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Volume 4799

ERB's Great Heritage Lives On
by John Martin
Edgar Rice Burroughs, who died 140 years ago March 19, not only created a batch of memorable characters, but he also put in place a base for a successful business operation that has survived him by 65 years.
  From the very beginning, when he sold his first novel, Under the Moons of Mars, to The All-Story, he was shrewd enough to sell it for first-publication rights only, and that business acumen remained through the years with trademarks, selling of movie and merchandising rights, development of radio programming and control of the publication of his own books.

  Nowadays, we all know there has been a renaissance the last several years at Edgar Rice Burroughs, Inc., typified by such things as the authorization of the John Carter movie, the recent and upcoming Tarzan movies, and new novels such as Jane: The Woman Who Loved Tarzan and The Martian Legion.

  These media projects all demonstrate the efforts of a company that is actively promoting its products, just as ERB himself did years ago.

  But perhaps topping all of these new ventures is what we find today on the website of Edgar Rice Burroughs, Inc., itself.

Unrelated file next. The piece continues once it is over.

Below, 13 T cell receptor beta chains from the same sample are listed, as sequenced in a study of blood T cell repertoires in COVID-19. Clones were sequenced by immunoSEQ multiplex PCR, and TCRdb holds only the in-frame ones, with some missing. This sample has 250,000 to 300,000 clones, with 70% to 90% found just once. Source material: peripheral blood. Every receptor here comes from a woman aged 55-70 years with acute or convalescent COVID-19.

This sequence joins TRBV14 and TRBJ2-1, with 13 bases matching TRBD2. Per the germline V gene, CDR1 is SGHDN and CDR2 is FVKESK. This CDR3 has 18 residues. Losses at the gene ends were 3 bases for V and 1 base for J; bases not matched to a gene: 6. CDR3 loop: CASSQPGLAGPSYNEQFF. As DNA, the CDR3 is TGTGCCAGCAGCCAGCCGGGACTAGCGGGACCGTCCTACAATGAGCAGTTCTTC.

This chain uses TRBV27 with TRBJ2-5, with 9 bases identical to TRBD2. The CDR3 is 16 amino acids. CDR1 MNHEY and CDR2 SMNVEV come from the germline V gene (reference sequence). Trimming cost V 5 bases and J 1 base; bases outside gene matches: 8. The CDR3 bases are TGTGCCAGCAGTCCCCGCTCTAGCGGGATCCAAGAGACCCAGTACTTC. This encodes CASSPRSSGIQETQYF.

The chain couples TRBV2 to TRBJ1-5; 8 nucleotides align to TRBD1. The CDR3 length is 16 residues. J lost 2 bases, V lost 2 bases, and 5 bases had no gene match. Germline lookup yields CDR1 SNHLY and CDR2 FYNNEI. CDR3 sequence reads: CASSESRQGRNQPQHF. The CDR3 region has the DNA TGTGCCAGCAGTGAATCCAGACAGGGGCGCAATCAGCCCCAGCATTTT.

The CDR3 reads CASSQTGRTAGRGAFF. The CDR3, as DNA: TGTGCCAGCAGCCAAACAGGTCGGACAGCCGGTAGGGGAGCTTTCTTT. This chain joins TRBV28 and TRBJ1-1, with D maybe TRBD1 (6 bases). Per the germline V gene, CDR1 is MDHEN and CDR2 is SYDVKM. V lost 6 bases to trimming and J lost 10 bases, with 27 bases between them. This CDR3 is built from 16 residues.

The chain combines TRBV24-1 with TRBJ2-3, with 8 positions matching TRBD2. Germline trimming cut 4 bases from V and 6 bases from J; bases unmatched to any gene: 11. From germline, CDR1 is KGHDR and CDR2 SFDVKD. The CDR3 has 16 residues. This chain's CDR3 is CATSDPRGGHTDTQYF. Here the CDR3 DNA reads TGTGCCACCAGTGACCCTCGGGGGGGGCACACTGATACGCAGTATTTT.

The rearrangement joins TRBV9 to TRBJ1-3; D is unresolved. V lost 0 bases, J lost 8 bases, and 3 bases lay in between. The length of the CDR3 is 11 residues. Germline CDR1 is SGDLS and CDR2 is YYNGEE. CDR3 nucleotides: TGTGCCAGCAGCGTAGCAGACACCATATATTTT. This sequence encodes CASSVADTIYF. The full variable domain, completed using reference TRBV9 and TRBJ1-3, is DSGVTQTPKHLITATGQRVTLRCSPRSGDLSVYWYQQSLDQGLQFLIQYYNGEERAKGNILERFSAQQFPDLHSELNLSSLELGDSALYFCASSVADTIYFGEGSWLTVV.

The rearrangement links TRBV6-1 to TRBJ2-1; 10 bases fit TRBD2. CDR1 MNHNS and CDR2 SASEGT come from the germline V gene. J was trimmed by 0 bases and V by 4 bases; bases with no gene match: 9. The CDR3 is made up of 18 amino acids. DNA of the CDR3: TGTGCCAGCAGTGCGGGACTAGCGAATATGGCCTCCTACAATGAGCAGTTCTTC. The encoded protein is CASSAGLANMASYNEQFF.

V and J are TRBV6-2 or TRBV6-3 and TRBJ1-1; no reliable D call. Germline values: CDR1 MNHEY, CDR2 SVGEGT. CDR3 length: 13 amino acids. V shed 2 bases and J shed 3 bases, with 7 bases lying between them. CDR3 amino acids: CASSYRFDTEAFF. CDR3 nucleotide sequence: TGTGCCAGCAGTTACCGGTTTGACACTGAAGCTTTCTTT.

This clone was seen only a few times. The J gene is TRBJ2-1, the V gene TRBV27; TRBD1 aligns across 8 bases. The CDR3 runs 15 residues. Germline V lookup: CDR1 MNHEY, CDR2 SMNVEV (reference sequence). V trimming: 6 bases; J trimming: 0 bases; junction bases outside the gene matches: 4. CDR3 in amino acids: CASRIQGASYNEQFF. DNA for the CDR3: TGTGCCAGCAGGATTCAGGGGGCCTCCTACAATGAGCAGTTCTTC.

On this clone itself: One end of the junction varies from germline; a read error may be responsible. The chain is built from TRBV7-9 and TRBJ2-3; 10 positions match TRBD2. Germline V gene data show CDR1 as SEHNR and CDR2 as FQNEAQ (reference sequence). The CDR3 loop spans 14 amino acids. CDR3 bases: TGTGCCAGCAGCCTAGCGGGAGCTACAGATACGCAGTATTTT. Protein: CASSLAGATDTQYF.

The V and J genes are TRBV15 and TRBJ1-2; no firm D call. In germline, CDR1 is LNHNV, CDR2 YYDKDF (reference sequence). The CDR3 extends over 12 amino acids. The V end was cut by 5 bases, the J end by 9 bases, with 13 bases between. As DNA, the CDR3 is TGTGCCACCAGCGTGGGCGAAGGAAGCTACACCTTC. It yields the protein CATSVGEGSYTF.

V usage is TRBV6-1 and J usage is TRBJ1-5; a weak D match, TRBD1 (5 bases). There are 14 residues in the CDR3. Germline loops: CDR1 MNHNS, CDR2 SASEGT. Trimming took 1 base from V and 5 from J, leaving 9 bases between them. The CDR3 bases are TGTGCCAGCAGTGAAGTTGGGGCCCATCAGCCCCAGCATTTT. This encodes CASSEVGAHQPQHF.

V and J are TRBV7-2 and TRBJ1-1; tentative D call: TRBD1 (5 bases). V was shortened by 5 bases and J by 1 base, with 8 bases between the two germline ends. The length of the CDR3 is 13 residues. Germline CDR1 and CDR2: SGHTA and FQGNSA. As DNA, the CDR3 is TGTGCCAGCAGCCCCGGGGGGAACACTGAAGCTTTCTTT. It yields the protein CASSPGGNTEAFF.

Just as Burroughs, back in the 1930s, authorized the adaptation of his original Tarzan novels as daily comic strips, so ERB Inc. has created new comic strip versions of Tarzan, as well as other ERB titles.

  These include not only comic versions of the original stories, but some of them feature new adventures as well.

  Success is contagious. Not only does ERB Inc. benefit from doing this, but it is providing employment for a crew of writers and artists as well, and those creators are, in turn, having a showcase for their work which will help them land other jobs in other areas of their craft.

  By maintaining control of its own product, ERB Inc. is able to do something that fans have only talked about over the years -- combining Tarzan of the Apes with Jungle Tales of Tarzan. When the weekly strip story of Apes reached a certain point, the story line began switching to the events in JTT. So, at last, a truly omnibus account of young Tarzan's life in the jungle is being created.

  Other strips retelling the original stories are The Monster Men, The Land that Time Forgot, The Lost Continent, Jungle Girl, Cave Girl, The Mucker, The Girl from Hollywood, The Outlaw of Torn, The War Chief, The Eternal Savage, John Carter of Mars (starting with A Princess of Mars) and Carson of Venus (starting with the story line for Pirates of Venus and now about finished with Lost on Venus).

  Original stories now appearing include a modern Tarzan story, a Korak the Killer story line, and Pellucidar. The Pellucidar entry recaps the basics of the original book in the first three entries, and then moves on to newer adventures.

  The art can be described as wonderful to spectacular, as several illustrators each bring their own unique style to the pages, and the colorists fill those lines with the most glorious of hues. Cathy Wilbanks, archivist at ERB Inc., wasn't exaggerating when she said in a post to the erbcof fan email list that "the strips are really amazing and well done."